Now that we are done with making our subclass, let's look at inheritance from a user standpoint.
Inheritance can be thought as an upside down tree with the "root" on the top and the "branches" on the bottom. The root is the superclass while the branches are the subclasses of this superclass. A visual representation of this tree is called a type diagram or hierarchy tree.
Here is the hierarchy tree that we will look at for the next two topics:
Courtesy of Wikimedia Commons
Here, we can see the relationship between classes visually which may be easier to analyze than the actual code itself. The class headers for the above showing which are subclasses of what classes are as follows:
public class A
public class B extends A
public class C extends B
public class D extends C
public class E extends I
public class F extends I
public class G extends H
public class H extends A
public class I extends H
Thus, we have the following relationships:
- A is the superclass to B and H
- H is the superclass to G and I
- I is the superclass to E and F
However, superclasses and subclasses can also be indirect. Since C is a subclass of B and B is a subclass of A, then C is also a subclass of A.
This is important when we construct objects of a subclass. Let's take class C for example. There are many ways in which we can make an object c of class C. This is as follows:
C c = new C();
B c = new C();
A c = new C();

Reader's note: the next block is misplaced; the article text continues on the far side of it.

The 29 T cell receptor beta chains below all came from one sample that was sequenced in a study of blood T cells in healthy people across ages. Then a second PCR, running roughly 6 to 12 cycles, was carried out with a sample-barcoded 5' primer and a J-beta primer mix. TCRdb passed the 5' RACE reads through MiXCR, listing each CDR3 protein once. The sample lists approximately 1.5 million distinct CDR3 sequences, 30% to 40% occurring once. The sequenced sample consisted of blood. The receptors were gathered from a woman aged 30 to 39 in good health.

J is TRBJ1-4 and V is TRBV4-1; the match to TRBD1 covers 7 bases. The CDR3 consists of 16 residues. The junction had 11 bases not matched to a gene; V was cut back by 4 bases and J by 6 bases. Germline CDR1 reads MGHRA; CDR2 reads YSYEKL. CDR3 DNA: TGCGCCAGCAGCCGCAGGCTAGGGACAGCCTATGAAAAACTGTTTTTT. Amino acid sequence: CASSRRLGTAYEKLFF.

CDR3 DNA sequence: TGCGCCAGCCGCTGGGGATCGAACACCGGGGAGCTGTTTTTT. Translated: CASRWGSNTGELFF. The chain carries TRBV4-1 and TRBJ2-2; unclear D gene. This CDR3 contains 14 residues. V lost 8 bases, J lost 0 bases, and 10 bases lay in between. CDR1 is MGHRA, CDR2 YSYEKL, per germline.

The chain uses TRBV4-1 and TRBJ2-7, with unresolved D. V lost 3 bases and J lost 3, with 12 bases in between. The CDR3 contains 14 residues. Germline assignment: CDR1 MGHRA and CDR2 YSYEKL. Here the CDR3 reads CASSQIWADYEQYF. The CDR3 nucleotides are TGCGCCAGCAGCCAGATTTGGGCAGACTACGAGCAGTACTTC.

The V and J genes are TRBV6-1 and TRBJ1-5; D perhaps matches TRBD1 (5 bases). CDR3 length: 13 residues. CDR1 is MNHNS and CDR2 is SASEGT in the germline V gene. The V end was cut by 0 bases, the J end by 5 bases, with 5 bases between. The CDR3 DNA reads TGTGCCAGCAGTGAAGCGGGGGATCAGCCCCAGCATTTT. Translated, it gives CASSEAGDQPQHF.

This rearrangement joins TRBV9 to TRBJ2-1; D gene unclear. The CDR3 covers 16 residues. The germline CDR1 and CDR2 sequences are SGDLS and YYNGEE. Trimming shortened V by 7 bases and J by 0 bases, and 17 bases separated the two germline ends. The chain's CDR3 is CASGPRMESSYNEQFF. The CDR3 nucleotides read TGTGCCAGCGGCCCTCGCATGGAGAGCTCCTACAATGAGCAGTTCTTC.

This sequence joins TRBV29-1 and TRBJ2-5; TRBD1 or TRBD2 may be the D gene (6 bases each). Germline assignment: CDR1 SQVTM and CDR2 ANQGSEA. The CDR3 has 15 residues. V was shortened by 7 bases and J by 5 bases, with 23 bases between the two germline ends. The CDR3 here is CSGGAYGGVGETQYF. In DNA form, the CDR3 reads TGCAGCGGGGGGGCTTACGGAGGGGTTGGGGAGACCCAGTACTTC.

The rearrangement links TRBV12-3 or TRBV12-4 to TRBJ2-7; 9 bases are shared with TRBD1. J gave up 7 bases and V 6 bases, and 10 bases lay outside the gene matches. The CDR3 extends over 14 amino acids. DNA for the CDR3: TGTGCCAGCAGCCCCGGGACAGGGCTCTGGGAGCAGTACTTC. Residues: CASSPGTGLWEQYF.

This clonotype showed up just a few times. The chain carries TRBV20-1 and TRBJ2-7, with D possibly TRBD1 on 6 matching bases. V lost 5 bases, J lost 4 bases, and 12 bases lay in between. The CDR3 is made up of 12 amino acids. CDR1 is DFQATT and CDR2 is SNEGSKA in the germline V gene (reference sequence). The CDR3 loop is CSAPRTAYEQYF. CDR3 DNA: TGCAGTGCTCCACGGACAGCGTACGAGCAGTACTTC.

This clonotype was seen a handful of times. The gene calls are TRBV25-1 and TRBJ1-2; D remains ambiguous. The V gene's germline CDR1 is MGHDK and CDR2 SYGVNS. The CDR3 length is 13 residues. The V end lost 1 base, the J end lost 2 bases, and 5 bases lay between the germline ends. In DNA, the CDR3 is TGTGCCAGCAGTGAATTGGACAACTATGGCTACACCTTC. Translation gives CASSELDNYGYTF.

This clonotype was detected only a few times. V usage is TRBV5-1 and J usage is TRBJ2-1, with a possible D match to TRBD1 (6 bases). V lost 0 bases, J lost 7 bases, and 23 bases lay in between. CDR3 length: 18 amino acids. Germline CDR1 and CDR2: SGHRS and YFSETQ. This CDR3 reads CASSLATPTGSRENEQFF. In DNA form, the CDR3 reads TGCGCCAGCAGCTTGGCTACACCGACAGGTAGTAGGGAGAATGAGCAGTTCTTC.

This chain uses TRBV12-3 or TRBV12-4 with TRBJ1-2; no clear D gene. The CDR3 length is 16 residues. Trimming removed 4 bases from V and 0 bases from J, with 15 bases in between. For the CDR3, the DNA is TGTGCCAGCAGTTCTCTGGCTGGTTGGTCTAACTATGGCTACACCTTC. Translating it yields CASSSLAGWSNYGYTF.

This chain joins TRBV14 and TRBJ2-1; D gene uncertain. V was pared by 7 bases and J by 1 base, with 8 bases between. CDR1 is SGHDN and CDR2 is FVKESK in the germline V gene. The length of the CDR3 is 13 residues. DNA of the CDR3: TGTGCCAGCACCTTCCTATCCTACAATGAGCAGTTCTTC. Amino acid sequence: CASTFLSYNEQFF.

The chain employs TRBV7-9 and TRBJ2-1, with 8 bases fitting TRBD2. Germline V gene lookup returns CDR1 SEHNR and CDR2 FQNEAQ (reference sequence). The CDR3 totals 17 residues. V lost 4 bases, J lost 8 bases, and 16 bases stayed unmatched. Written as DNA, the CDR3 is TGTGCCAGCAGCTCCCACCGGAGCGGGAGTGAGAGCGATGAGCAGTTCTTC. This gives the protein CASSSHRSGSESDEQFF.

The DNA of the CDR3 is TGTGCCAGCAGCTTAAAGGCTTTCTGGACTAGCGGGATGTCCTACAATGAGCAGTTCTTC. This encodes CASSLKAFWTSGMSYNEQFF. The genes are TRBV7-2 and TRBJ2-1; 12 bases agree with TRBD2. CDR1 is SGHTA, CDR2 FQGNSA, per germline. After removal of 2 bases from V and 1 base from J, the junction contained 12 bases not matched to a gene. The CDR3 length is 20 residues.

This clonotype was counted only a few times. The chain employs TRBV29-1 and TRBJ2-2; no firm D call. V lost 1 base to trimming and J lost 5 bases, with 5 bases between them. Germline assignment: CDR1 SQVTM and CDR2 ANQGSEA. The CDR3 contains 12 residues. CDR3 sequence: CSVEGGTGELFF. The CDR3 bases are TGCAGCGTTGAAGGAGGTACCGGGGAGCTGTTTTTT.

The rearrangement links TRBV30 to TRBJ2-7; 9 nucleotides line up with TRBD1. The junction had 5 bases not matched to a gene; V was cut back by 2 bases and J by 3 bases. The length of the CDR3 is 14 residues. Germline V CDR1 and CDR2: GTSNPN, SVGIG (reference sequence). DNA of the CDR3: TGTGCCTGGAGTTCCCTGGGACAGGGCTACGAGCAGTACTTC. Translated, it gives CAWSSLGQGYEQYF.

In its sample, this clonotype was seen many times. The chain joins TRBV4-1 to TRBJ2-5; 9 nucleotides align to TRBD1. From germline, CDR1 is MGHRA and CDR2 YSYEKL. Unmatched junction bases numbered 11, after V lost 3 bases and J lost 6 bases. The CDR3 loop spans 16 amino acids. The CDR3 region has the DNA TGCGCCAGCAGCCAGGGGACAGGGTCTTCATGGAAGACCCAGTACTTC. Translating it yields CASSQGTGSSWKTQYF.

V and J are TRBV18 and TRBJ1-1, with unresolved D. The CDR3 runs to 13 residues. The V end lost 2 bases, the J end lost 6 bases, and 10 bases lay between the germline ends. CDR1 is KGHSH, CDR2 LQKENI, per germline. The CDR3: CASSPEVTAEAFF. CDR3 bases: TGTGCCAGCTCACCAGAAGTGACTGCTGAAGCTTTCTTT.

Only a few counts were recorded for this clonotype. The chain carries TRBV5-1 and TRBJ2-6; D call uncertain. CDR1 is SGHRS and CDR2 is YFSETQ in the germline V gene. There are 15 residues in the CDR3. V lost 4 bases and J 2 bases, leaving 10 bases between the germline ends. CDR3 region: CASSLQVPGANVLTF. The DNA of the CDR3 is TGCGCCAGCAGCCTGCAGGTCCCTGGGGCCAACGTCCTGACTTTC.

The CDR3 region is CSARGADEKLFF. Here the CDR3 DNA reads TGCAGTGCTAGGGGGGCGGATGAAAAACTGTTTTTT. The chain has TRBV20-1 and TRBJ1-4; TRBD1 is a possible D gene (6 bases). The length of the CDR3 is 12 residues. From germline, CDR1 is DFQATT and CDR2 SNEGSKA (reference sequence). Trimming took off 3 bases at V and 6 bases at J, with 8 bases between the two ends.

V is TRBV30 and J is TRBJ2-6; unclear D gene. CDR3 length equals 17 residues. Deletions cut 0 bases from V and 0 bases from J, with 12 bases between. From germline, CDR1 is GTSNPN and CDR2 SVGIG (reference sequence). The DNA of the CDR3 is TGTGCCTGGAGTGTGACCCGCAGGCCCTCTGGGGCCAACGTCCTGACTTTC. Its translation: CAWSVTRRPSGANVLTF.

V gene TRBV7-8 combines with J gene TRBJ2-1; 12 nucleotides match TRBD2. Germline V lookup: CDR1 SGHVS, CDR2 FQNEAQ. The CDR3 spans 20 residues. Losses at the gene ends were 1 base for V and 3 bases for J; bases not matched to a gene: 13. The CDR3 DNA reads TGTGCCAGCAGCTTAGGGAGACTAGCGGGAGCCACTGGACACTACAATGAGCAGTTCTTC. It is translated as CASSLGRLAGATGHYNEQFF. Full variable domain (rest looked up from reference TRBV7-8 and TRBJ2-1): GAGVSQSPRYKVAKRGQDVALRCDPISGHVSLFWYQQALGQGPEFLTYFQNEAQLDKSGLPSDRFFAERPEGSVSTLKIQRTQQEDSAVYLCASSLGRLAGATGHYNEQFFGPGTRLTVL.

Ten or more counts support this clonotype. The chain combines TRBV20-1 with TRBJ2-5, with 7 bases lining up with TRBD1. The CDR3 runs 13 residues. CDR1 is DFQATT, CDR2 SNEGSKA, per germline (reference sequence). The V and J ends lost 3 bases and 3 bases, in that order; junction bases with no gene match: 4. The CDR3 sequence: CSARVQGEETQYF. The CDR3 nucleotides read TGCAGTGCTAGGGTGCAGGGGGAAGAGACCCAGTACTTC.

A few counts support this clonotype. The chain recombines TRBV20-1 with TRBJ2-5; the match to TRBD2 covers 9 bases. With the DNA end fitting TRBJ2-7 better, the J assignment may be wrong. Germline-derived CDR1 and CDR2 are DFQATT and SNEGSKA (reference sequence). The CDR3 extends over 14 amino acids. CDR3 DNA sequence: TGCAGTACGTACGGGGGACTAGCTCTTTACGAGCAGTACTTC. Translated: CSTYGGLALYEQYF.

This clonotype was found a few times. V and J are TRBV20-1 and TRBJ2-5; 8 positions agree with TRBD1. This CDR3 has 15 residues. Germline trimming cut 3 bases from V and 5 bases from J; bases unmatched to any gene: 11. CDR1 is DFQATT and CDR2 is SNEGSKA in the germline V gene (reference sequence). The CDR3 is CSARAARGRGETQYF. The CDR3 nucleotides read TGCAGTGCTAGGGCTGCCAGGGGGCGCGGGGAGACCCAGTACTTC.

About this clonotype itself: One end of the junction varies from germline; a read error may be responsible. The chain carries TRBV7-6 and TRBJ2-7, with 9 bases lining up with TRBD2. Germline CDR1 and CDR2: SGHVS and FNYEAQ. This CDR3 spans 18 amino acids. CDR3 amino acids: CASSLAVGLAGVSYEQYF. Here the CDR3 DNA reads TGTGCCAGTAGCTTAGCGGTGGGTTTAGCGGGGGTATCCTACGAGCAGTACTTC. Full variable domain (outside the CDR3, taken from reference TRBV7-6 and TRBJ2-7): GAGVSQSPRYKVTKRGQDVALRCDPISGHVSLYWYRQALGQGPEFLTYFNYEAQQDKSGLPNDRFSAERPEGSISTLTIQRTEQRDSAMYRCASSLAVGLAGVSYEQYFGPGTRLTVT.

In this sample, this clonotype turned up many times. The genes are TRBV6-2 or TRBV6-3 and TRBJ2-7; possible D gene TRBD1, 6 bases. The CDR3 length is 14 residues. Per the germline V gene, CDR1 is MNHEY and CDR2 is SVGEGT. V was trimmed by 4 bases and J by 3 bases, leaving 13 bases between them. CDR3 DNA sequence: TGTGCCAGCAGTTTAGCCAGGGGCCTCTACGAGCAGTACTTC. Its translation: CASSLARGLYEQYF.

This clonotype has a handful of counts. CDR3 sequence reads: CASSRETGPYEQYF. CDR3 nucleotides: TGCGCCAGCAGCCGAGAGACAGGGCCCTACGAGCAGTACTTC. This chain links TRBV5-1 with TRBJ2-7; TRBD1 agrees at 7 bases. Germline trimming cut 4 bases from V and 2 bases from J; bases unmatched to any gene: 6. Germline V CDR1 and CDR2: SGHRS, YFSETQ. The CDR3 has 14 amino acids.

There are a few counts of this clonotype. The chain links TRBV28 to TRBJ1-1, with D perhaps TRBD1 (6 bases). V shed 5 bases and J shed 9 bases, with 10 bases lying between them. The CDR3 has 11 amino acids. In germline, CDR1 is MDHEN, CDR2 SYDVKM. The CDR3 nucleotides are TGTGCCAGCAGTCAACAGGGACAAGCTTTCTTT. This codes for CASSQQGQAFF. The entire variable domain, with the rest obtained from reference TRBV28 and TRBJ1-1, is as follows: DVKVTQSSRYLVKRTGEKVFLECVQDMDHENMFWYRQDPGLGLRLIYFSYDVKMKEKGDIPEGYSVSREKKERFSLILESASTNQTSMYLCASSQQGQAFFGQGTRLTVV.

This is essentially what polymorphism is. Since C is a subclass of both B and A, c is also an object of B and A. This is like saying that AP CSA, an AP subject, is also a subject.
Polymorphism states that we can have multiple types for one object of a subclass. However, the following is illegal:
C b = new B();
C a = new A();
This is because an object of type B or type A is not necessarily an object of type C. If the above were true, this would be like saying that any subject, even PE, is an AP subject, which makes no sense (even though AP PE should be a thing).
Polymorphism can be helpful when we write the list of parameters in a method header or when we create arrays or ArrayLists. For example, if we declare that a method will take in an object of type A, then we would also be able to pass in objects of type B, type C, or type D. This holds for arrays and ArrayLists as well, where we could declare one of these data structures to hold objects of type A, then also store any objects of type B, type C, or type D.